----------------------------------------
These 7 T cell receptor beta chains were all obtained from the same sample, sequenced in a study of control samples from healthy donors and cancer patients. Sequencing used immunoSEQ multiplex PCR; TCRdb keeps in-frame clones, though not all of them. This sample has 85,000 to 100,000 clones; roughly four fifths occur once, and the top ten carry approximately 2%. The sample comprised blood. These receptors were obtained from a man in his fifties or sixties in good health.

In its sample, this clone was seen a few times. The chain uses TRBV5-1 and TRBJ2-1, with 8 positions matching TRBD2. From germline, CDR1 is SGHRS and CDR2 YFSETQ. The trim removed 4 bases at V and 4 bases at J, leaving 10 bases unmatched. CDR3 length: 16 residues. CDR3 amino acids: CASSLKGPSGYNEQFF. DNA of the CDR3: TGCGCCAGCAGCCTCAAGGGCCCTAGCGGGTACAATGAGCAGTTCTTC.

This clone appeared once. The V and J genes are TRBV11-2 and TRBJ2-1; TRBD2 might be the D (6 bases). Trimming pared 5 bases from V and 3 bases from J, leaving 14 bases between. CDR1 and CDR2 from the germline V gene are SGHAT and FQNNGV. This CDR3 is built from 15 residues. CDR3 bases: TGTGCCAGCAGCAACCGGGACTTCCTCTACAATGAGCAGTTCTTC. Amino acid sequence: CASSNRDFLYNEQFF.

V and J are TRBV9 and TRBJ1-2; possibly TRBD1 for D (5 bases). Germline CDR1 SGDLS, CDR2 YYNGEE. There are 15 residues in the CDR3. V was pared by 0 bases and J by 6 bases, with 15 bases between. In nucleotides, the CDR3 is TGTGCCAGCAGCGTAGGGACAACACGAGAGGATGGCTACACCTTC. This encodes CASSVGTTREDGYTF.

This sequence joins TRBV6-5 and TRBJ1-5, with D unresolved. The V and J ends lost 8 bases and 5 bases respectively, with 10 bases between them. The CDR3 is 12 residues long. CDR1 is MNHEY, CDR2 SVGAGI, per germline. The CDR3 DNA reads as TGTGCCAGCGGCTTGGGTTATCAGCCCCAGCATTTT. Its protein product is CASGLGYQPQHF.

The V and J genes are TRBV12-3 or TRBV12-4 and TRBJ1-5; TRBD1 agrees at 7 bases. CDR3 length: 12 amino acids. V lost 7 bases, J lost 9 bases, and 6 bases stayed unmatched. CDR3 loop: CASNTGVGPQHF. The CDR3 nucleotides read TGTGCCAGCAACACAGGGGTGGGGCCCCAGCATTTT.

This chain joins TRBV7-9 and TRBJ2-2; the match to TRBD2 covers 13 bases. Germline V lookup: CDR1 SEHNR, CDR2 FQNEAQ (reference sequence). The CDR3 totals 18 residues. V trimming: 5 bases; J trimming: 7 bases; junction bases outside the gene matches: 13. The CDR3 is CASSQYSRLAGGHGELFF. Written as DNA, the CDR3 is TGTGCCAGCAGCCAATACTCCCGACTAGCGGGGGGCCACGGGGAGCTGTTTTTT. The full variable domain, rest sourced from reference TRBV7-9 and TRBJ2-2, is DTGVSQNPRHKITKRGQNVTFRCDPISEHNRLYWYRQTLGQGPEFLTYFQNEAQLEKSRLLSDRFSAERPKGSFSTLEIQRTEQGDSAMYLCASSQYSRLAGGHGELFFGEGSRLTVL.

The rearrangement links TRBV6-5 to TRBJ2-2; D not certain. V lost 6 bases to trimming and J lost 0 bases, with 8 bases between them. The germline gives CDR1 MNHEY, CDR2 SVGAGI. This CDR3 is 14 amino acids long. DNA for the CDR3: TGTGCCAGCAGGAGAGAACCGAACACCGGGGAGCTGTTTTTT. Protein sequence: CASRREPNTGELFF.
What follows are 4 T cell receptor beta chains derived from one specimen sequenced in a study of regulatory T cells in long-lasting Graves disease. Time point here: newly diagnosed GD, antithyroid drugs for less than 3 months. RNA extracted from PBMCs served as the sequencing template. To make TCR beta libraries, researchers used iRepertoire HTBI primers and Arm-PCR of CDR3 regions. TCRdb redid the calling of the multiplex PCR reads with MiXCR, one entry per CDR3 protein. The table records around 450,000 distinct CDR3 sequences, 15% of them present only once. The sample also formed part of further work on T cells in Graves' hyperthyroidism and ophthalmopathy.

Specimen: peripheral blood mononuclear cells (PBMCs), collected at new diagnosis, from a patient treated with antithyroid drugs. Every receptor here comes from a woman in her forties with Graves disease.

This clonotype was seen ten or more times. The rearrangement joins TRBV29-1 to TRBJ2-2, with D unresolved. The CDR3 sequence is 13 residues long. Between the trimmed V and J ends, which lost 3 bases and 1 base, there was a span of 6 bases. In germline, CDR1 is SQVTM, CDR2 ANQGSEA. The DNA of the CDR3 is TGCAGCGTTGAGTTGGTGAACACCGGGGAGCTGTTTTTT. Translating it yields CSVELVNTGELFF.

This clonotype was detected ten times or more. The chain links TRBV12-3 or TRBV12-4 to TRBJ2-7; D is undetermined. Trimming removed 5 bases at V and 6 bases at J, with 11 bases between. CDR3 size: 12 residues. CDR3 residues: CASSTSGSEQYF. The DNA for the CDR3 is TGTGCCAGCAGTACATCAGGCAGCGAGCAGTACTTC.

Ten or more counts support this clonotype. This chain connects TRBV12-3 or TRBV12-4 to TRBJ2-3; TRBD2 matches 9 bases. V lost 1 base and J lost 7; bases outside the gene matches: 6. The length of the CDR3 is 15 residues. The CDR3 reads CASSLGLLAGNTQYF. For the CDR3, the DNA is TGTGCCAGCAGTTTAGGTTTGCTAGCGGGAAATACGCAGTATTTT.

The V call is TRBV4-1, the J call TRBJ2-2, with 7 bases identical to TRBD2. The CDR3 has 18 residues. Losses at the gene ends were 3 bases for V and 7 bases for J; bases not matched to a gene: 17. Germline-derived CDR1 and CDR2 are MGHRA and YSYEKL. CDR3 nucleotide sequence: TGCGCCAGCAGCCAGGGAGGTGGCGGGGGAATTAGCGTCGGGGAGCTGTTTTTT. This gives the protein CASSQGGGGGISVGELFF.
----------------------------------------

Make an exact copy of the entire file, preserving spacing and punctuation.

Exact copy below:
These 7 T cell receptor beta chains were all obtained from the same sample, sequenced in a study of control samples from healthy donors and cancer patients. Sequencing used immunoSEQ multiplex PCR; TCRdb keeps in-frame clones, though not all of them. This sample has 85,000 to 100,000 clones; roughly four fifths occur once, and the top ten carry approximately 2%. The sample comprised blood. These receptors were obtained from a man in his fifties or sixties in good health.

In its sample, this clone was seen a few times. The chain uses TRBV5-1 and TRBJ2-1, with 8 positions matching TRBD2. From germline, CDR1 is SGHRS and CDR2 YFSETQ. The trim removed 4 bases at V and 4 bases at J, leaving 10 bases unmatched. CDR3 length: 16 residues. CDR3 amino acids: CASSLKGPSGYNEQFF. DNA of the CDR3: TGCGCCAGCAGCCTCAAGGGCCCTAGCGGGTACAATGAGCAGTTCTTC.

This clone appeared once. The V and J genes are TRBV11-2 and TRBJ2-1; TRBD2 might be the D (6 bases). Trimming pared 5 bases from V and 3 bases from J, leaving 14 bases between. CDR1 and CDR2 from the germline V gene are SGHAT and FQNNGV. This CDR3 is built from 15 residues. CDR3 bases: TGTGCCAGCAGCAACCGGGACTTCCTCTACAATGAGCAGTTCTTC. Amino acid sequence: CASSNRDFLYNEQFF.

V and J are TRBV9 and TRBJ1-2; possibly TRBD1 for D (5 bases). Germline CDR1 SGDLS, CDR2 YYNGEE. There are 15 residues in the CDR3. V was pared by 0 bases and J by 6 bases, with 15 bases between. In nucleotides, the CDR3 is TGTGCCAGCAGCGTAGGGACAACACGAGAGGATGGCTACACCTTC. This encodes CASSVGTTREDGYTF.

This sequence joins TRBV6-5 and TRBJ1-5, with D unresolved. The V and J ends lost 8 bases and 5 bases respectively, with 10 bases between them. The CDR3 is 12 residues long. CDR1 is MNHEY, CDR2 SVGAGI, per germline. The CDR3 DNA reads as TGTGCCAGCGGCTTGGGTTATCAGCCCCAGCATTTT. Its protein product is CASGLGYQPQHF.

The V and J genes are TRBV12-3 or TRBV12-4 and TRBJ1-5; TRBD1 agrees at 7 bases. CDR3 length: 12 amino acids. V lost 7 bases, J lost 9 bases, and 6 bases stayed unmatched. CDR3 loop: CASNTGVGPQHF. The CDR3 nucleotides read TGTGCCAGCAACACAGGGGTGGGGCCCCAGCATTTT.

This chain joins TRBV7-9 and TRBJ2-2; the match to TRBD2 covers 13 bases. Germline V lookup: CDR1 SEHNR, CDR2 FQNEAQ (reference sequence). The CDR3 totals 18 residues. V trimming: 5 bases; J trimming: 7 bases; junction bases outside the gene matches: 13. The CDR3 is CASSQYSRLAGGHGELFF. Written as DNA, the CDR3 is TGTGCCAGCAGCCAATACTCCCGACTAGCGGGGGGCCACGGGGAGCTGTTTTTT. The full variable domain, rest sourced from reference TRBV7-9 and TRBJ2-2, is DTGVSQNPRHKITKRGQNVTFRCDPISEHNRLYWYRQTLGQGPEFLTYFQNEAQLEKSRLLSDRFSAERPKGSFSTLEIQRTEQGDSAMYLCASSQYSRLAGGHGELFFGEGSRLTVL.

The rearrangement links TRBV6-5 to TRBJ2-2; D not certain. V lost 6 bases to trimming and J lost 0 bases, with 8 bases between them. The germline gives CDR1 MNHEY, CDR2 SVGAGI. This CDR3 is 14 amino acids long. DNA for the CDR3: TGTGCCAGCAGGAGAGAACCGAACACCGGGGAGCTGTTTTTT. Protein sequence: CASRREPNTGELFF.
What follows are 4 T cell receptor beta chains derived from one specimen sequenced in a study of regulatory T cells in long-lasting Graves disease. Time point here: newly diagnosed GD, antithyroid drugs for less than 3 months. RNA extracted from PBMCs served as the sequencing template. To make TCR beta libraries, researchers used iRepertoire HTBI primers and Arm-PCR of CDR3 regions. TCRdb redid the calling of the multiplex PCR reads with MiXCR, one entry per CDR3 protein. The table records around 450,000 distinct CDR3 sequences, 15% of them present only once. The sample also formed part of further work on T cells in Graves' hyperthyroidism and ophthalmopathy.

Specimen: peripheral blood mononuclear cells (PBMCs), collected at new diagnosis, from a patient treated with antithyroid drugs. Every receptor here comes from a woman in her forties with Graves disease.

This clonotype was seen ten or more times. The rearrangement joins TRBV29-1 to TRBJ2-2, with D unresolved. The CDR3 sequence is 13 residues long. Between the trimmed V and J ends, which lost 3 bases and 1 base, there was a span of 6 bases. In germline, CDR1 is SQVTM, CDR2 ANQGSEA. The DNA of the CDR3 is TGCAGCGTTGAGTTGGTGAACACCGGGGAGCTGTTTTTT. Translating it yields CSVELVNTGELFF.

This clonotype was detected ten times or more. The chain links TRBV12-3 or TRBV12-4 to TRBJ2-7; D is undetermined. Trimming removed 5 bases at V and 6 bases at J, with 11 bases between. CDR3 size: 12 residues. CDR3 residues: CASSTSGSEQYF. The DNA for the CDR3 is TGTGCCAGCAGTACATCAGGCAGCGAGCAGTACTTC.

Ten or more counts support this clonotype. This chain connects TRBV12-3 or TRBV12-4 to TRBJ2-3; TRBD2 matches 9 bases. V lost 1 base and J lost 7; bases outside the gene matches: 6. The length of the CDR3 is 15 residues. The CDR3 reads CASSLGLLAGNTQYF. For the CDR3, the DNA is TGTGCCAGCAGTTTAGGTTTGCTAGCGGGAAATACGCAGTATTTT.

The V call is TRBV4-1, the J call TRBJ2-2, with 7 bases identical to TRBD2. The CDR3 has 18 residues. Losses at the gene ends were 3 bases for V and 7 bases for J; bases not matched to a gene: 17. Germline-derived CDR1 and CDR2 are MGHRA and YSYEKL. CDR3 nucleotide sequence: TGCGCCAGCAGCCAGGGAGGTGGCGGGGGAATTAGCGTCGGGGAGCTGTTTTTT. This gives the protein CASSQGGGGGISVGELFF.